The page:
interesting, isn’t it. Poorly cleaned lines? Beer past it’s BBE or just delivered and not stillaged for long enough? A pub which is too quick to pull beer in response to random punter (not you obvs) complaints is a nightmare for brewers. As is a pub which keeps poor beer in service so that brewers don’t know there is a ptoblem. I tried to return a sour hazy beer to the bar of a brewery owned pub recently. It’s supposed to be like that was the response (it really wasn’t), but I was given a grudging replacement. Looking around the bar I started to spot abandoned glasses 75% full of hazy beer. All of those punters had left bad beer in the glass and walked out to another pub. If the managers can’t understand that bad beer is bad for business, someone has to make them see sense. Naming the pub in question is actually doing them a favour. As you said, they were keeping the Harveys properly

My experience of the chain I’d say “all the charm of wetherspoons, without quite matching the prices”

There’s a pub in Durham just like that – everything from the name (local worthy you’ve never heard of) to the layout to the decor to the menu has Spoons written all over it… except that it doesn’t have Spoons written all over it! I’m not surprised to find it’s Stonegate. Never drunk in there, though – too many alternatives (an actual JDW’s, Sam’s, the Head of Steam…).

That said, they’re obviously a company with many faces. A pub near where I work (i.e. student central) has recently been done up in an odd but mostly effective old-school-pub-but-a-bit-crafty style (upholstered bench seating, tiled floors, menus on brown paper), with a similarly bet-hedging range of a couple of hand pumps and a couple of decent keg taps. Even the food faces both ways – good burgers (craft), without added extras and fairly cheap (pub). I thought it was independent, and was quite surprised to see ‘Stonegate’ on my till receipt.

I knew of Stonegate long before I’d been in one – they started out with about 300 pubs that M&B offloaded to private equity after the smoking ban/financial crisis and have aggressively expanded since then, most recently they tried to buy Revolution Bars. The ones I’ve been in have obviously been “chainy” (nowhere more so than in the pre-packaged food) but rather more pubby than the average Spoons IMO. The only indication of the company I’ve found is in small type on the back of the wine lists.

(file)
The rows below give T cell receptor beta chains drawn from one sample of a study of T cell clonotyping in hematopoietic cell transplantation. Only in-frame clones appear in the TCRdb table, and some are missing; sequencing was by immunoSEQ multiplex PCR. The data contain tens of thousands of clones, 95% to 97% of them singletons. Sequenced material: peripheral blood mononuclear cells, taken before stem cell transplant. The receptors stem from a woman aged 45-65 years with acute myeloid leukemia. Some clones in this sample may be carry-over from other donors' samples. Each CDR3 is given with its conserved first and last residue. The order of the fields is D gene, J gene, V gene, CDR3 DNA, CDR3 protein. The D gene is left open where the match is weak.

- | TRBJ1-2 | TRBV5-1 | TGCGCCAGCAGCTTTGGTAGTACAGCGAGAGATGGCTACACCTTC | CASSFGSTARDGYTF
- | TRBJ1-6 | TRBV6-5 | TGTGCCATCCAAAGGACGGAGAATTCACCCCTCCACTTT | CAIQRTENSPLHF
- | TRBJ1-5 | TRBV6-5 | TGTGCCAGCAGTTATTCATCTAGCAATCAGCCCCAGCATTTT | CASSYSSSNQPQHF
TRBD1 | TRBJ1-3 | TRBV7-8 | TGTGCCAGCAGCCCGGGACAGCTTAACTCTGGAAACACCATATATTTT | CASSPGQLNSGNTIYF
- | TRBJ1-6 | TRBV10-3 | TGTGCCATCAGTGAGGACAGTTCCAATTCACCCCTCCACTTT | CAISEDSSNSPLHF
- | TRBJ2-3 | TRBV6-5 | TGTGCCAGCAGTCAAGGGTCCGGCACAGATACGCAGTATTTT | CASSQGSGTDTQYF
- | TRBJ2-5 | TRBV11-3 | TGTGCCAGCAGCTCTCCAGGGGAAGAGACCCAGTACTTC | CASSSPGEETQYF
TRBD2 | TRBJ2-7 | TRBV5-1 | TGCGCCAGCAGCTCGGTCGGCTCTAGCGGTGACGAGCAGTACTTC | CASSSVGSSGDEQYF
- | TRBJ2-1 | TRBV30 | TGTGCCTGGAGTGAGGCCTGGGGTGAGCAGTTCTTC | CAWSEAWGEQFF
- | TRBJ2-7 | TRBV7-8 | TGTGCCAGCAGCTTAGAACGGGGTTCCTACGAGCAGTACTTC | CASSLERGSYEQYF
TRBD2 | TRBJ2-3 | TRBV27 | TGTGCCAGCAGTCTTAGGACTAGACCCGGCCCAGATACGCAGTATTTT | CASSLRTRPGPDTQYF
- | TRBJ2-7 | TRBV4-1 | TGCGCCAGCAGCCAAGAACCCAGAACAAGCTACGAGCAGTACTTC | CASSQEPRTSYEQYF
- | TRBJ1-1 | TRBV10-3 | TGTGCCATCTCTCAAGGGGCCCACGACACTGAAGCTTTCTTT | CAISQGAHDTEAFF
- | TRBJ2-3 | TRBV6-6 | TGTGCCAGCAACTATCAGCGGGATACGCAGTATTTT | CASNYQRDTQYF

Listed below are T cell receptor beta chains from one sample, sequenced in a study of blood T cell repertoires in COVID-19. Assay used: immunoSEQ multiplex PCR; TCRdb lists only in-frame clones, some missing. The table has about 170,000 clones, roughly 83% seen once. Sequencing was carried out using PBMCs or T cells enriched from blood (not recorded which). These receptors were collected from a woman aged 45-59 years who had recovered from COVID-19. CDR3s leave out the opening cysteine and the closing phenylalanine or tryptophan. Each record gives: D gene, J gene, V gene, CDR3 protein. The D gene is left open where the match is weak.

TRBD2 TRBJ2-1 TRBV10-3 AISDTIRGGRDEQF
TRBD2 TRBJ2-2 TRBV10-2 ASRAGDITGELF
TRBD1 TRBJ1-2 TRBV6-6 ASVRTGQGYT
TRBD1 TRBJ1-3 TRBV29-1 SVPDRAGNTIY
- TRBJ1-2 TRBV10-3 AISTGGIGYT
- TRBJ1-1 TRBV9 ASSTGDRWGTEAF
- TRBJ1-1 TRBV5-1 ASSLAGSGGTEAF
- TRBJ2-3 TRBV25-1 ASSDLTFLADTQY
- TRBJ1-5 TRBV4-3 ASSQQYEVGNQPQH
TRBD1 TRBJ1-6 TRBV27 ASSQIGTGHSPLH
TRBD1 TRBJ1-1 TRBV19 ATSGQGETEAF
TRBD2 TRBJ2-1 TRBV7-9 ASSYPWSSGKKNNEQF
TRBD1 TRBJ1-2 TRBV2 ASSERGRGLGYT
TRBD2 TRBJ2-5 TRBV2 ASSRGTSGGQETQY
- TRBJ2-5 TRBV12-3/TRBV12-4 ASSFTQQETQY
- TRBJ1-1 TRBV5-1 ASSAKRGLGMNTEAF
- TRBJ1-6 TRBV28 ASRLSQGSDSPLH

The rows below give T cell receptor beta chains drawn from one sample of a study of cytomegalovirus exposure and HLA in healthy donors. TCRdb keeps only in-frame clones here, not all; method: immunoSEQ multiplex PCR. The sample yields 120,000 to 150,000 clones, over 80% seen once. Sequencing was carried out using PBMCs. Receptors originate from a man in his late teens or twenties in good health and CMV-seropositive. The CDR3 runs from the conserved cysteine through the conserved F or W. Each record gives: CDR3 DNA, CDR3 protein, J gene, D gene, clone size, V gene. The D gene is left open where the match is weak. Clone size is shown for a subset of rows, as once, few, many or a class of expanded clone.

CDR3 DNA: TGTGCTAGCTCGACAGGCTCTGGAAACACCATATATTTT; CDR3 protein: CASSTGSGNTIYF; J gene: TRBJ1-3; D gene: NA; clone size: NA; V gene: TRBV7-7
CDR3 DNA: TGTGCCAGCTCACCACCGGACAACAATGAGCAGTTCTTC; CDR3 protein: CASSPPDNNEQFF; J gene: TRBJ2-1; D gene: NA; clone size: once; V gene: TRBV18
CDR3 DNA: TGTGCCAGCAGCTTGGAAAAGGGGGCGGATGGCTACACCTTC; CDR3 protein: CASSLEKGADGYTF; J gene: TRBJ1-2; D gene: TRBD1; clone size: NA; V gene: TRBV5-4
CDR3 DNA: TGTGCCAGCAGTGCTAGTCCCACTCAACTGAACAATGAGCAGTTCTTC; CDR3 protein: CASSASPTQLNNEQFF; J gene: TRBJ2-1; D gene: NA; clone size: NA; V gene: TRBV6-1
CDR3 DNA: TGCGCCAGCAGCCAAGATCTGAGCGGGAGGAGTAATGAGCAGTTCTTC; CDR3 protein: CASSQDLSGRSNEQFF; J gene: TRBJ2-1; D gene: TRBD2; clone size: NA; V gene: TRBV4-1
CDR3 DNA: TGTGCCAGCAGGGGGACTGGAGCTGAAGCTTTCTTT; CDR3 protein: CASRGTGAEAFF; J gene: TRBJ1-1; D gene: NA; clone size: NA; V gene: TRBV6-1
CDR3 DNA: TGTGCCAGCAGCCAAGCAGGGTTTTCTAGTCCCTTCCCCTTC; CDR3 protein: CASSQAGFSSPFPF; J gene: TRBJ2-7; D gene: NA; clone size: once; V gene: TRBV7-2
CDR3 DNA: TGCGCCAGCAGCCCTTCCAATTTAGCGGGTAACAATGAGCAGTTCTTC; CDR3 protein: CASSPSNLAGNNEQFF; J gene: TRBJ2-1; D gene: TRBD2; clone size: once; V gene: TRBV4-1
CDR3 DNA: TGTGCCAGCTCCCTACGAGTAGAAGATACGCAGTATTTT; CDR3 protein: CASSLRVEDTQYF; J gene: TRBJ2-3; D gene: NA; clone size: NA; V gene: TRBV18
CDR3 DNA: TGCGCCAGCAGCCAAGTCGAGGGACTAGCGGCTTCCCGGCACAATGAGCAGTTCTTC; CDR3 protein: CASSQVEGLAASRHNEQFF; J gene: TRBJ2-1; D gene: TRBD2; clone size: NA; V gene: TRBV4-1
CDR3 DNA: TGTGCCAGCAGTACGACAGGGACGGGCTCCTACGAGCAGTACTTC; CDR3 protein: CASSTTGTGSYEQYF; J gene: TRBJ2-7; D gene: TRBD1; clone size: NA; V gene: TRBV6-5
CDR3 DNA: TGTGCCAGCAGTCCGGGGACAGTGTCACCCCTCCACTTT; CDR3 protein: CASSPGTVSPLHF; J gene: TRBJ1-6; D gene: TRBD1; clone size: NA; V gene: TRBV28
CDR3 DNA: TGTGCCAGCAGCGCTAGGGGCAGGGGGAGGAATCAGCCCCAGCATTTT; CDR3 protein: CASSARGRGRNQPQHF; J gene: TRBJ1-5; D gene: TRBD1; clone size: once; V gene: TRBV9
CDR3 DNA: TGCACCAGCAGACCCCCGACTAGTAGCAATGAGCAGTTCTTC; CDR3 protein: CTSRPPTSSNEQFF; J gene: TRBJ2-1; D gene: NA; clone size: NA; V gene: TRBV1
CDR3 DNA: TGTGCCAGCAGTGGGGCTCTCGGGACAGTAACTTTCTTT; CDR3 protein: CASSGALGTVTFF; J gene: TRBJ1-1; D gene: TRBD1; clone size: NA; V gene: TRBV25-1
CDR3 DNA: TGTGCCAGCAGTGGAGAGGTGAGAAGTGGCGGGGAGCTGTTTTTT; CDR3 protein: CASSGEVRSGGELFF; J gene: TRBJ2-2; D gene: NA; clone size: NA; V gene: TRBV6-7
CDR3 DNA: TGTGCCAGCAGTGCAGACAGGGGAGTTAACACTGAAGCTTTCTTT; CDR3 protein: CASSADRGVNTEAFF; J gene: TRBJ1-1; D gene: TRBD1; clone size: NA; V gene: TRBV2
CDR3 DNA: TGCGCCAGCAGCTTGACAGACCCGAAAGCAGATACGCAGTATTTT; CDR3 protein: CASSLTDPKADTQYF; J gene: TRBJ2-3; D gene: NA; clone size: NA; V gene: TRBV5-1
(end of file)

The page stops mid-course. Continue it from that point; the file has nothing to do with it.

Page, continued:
Interesting to see the beer offer in a West Country, they obviously programme against the local tied houses, I had previously thought that Tribute on the bar was one of their defining characteristics based on what I’d seen elsewhere in the country. They clearly have a big corporate deal with Snozzell, so it might be worth seeing what’s in their bottle fridges….

Also notable is seeing the new Pride branding in the wild for the first time…

It is sociologically fascinating that ‘Proper Pubs’ branding can now represent an aspiration towards Wether-ness.

For years the received wisdom was that Spoons were the absolute antithesis of proper pubs. How times and perception change.

Stonegate have actually taken over one of the three large Wetherspoons pubs in Central Reading. I wandered in there a few weeks ago, and it was only when I observed the limited and extremely unimaginative beer line-up that I realised that something had changed. As a beer-snob, I won’t make that mistake again, bit I expect they will do OK amongst the town-centre crowd, looking for a reasonably priced lunch and a pint with little taste.

The Bowling Green, which we visited on our recent trip to Leicester, is a Stonegate pub. We were well fed with straightforward food, and the beer, while not the most adventurous range in the world, was fine – and it’s in the 2018 GBG. It clearly works in that location.

Stonegate have taken over a fair number of ex-Wetherspoons pubs, although this wasn’t one – apparently it was an It’s A Scream in a past life.